Reality may be interpreted as vertical and horizontal. Vertical reality manifests itself in levels; horizontal reality manifests itself in parts. My vertical reality is experienced in layers (they form my subject). My horizontal reality is expressed in actions (they form my predicate). – These actions can be combined to form the subjectification of predication.
The delineation between subject and predicate is useful, but misleading. I am not a subject who predicates. I am the whole of my subject and predicate. The distinction between subject, action, and object fails to recognize that the act of acting becomes subject, and thus object for another. The difference is more than semantic. The difference is perspective. Most of us labor under this illusion: I am (this person); I do (these things). But it is impossible to separate the “aming” from the “doing” (can there be space without time?).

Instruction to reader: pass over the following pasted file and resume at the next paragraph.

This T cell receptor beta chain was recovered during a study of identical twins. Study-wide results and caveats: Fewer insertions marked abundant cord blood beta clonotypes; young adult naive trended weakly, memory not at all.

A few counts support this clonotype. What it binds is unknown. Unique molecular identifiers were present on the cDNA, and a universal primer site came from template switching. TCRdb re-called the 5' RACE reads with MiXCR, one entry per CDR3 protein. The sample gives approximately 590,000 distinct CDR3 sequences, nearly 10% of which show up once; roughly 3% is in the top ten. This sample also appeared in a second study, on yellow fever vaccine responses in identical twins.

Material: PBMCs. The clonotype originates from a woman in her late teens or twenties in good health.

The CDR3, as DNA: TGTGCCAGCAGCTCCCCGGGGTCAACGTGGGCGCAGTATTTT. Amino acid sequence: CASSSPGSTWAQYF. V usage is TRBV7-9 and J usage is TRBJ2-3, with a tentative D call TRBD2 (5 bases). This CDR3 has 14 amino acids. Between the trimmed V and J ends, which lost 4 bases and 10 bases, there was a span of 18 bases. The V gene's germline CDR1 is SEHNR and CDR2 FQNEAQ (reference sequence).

The unification of subject and predicate, as the essence of “I”, points to the importance of tense. Every infinitesimal expression of the absolute “now” is a distinct instance of identity. What was before is no longer “I”. Moreover, the notion of predication collapses into an interval no longer than the absolute minimal instance of the present. The world sees my existence as a whole; I see it as an ever-renewing opportunity to express. Who “I was” does not have to be who “I am”. And while the tenuous strands of pattern may appear to stretch across my present-tense instances, I am relieved to know that the power of pattern is no more than the strength of its always-breakable strand. My past does not own my present.